I always believed that brand suicide was essentially the result of some major foot-in-mouth event, or a product fail of epic proportions. Moreover, it was not so much the failure itself, but rather the result of not being able to manage and recover from that failure. There’s a right way and a wrong way to dig your brand out of a hole.
But this big picture stuff isn’t the only way brands die. When it comes down to it brands die at a micro level. Brand suicide occurs whenever an individual has ‘had it’ with a company, be that the result of shoddy treatment, or disappointment with products and services.
Normally when this happens to me I tell people about it, in the strongest possible terms. That used to be a relatively limited group of people, but nowadays I can (and do) communicate my annoyance / misery on Twitter, which gives any disgruntled customer a lot more reach. And as such the world is a scarier place for brands than ever before.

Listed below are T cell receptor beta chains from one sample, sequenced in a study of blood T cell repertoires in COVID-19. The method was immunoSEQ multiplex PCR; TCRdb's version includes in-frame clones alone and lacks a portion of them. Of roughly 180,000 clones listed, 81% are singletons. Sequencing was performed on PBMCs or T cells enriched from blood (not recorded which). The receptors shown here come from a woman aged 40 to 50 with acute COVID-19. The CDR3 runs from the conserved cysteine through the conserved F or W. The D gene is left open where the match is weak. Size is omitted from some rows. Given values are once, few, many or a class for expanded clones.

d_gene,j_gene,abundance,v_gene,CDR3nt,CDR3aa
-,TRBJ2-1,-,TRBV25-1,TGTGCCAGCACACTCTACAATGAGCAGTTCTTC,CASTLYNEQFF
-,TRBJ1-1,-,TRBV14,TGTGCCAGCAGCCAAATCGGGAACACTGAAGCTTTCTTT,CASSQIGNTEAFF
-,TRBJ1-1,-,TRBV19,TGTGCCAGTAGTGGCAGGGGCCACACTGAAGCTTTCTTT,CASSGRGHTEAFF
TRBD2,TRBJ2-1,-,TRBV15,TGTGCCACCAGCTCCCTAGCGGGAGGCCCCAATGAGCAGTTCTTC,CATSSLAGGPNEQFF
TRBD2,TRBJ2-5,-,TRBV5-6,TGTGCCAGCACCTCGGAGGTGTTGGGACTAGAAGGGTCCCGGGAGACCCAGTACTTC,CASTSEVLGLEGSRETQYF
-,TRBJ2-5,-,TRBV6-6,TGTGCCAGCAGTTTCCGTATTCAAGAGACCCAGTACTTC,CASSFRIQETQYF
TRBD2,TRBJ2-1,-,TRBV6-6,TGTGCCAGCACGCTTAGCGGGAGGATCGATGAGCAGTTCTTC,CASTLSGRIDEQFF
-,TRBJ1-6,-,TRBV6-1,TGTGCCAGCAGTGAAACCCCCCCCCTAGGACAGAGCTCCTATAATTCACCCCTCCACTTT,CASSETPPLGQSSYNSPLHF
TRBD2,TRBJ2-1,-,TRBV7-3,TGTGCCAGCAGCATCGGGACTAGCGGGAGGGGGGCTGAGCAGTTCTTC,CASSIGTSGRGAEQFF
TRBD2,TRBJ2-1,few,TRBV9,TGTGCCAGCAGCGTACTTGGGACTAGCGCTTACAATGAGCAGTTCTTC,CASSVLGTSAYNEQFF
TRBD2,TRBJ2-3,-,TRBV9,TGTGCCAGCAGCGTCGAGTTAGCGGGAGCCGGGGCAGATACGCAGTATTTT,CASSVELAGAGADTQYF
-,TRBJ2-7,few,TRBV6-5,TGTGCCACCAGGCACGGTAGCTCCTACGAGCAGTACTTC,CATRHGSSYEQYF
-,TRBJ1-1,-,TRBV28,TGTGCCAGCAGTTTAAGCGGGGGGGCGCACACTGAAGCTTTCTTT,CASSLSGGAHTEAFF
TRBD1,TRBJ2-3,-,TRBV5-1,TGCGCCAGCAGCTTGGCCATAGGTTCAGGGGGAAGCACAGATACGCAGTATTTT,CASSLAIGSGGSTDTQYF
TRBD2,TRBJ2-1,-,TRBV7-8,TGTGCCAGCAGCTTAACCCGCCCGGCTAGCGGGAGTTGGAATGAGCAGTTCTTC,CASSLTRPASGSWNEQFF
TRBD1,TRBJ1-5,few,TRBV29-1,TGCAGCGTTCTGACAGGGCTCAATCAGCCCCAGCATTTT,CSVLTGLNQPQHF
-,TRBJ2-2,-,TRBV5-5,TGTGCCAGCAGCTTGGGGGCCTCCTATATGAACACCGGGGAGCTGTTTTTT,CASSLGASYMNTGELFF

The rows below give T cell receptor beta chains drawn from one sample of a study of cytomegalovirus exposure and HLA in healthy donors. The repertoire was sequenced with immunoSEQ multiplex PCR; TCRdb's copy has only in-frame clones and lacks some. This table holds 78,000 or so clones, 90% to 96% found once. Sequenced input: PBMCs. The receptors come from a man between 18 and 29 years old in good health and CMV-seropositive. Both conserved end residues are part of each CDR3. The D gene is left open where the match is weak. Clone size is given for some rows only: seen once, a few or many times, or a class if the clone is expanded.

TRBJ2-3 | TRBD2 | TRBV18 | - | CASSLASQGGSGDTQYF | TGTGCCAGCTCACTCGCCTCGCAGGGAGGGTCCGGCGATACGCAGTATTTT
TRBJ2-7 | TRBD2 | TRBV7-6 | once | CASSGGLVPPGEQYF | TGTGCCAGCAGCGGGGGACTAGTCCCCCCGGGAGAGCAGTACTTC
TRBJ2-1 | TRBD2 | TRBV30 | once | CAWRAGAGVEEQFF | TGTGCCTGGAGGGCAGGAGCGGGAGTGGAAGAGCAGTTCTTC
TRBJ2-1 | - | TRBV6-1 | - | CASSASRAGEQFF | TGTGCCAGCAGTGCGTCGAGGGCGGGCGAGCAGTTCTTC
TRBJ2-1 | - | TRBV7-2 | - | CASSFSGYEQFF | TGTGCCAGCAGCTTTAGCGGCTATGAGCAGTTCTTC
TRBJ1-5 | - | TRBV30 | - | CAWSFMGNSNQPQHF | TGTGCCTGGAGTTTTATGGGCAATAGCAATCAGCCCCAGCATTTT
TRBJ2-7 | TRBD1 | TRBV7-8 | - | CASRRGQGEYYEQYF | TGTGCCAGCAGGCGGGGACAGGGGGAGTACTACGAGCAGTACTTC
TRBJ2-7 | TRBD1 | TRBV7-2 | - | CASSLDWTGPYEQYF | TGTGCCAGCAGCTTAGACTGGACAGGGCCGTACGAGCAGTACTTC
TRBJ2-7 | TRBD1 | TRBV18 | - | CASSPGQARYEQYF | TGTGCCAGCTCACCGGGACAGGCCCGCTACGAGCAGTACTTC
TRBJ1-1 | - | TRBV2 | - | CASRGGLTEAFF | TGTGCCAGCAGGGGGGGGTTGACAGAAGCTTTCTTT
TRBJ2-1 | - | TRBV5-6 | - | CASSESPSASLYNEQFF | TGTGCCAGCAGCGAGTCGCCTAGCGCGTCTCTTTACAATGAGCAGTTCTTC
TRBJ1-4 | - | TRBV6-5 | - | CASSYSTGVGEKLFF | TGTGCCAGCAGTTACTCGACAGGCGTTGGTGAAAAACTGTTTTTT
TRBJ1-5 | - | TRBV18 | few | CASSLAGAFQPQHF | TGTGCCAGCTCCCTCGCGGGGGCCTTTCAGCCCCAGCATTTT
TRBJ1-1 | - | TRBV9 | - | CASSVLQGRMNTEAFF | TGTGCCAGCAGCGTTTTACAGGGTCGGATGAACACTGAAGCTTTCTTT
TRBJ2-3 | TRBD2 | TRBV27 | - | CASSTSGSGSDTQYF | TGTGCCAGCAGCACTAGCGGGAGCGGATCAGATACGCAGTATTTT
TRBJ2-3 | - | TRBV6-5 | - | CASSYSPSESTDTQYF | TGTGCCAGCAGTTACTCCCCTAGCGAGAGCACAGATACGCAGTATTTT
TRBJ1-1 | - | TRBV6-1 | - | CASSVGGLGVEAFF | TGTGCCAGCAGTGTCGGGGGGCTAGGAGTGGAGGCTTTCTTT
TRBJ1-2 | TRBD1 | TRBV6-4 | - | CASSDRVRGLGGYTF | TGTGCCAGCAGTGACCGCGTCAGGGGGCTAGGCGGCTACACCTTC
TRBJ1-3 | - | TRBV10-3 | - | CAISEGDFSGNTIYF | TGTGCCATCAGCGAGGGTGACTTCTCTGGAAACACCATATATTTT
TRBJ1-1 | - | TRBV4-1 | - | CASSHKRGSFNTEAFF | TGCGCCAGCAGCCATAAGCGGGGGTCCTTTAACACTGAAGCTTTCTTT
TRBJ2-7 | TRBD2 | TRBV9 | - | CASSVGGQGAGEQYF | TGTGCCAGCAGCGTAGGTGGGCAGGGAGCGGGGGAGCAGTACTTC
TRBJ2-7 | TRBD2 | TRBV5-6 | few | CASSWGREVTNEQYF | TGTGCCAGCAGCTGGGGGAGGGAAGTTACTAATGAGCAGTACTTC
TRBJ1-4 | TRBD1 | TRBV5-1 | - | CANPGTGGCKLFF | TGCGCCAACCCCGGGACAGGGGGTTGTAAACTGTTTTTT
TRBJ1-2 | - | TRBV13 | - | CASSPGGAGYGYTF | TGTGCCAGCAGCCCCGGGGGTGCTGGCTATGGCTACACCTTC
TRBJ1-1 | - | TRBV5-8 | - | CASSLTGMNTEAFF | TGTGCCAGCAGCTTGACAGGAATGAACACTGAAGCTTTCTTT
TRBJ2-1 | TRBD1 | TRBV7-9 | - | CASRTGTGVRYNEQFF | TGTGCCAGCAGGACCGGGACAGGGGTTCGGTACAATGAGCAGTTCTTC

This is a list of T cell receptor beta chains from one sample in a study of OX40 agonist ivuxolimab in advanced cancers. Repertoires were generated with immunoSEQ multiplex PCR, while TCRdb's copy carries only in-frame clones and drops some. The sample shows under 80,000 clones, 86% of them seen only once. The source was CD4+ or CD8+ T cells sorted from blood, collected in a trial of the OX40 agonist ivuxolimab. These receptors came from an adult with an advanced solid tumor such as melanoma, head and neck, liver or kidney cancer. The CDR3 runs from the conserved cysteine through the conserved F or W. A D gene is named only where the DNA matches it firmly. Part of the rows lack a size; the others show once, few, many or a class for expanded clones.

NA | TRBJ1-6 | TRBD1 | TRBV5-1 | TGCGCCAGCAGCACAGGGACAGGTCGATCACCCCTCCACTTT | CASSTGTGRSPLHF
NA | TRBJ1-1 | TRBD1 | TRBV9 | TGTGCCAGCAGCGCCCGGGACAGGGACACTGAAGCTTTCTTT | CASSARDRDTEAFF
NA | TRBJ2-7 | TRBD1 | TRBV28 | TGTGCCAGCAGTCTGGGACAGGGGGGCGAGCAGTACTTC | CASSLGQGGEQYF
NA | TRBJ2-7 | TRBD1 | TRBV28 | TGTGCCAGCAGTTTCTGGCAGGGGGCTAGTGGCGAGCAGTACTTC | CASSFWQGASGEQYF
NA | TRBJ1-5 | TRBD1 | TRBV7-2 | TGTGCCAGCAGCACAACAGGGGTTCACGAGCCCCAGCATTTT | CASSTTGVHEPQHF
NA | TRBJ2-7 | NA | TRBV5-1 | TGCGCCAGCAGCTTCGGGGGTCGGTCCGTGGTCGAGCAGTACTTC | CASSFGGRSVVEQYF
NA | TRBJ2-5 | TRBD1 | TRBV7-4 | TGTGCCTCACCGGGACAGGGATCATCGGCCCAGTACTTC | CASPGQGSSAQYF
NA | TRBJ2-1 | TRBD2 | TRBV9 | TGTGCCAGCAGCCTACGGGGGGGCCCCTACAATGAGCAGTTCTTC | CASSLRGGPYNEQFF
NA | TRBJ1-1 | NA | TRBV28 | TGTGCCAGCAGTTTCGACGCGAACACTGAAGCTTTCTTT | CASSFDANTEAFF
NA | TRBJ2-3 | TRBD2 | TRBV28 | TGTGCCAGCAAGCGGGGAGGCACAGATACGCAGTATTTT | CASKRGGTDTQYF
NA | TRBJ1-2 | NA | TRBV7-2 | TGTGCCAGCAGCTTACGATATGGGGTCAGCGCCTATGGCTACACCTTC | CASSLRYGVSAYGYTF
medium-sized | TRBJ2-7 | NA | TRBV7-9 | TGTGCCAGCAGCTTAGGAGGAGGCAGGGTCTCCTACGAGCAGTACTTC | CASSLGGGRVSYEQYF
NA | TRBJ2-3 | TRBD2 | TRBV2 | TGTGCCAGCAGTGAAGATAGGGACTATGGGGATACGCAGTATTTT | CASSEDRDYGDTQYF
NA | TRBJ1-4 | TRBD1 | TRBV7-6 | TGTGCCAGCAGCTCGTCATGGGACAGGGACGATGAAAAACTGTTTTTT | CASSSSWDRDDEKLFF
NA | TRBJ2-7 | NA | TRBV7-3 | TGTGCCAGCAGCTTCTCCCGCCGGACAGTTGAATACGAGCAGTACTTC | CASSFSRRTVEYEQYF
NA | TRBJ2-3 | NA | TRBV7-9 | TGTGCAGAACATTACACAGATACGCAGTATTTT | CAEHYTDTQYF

The vast social media echo chamber means that brands are now at real danger from lots of small events, rather than one big one. We are living in an age where brands die by 1,000 cuts, rather than one almighty chop. The rise in popularity of social / user-generated platforms like Facebook, Digg, Twitter, YouTube and Wikipedia means that brands are more exposed than ever.
So how can brands go about killing themselves slowly?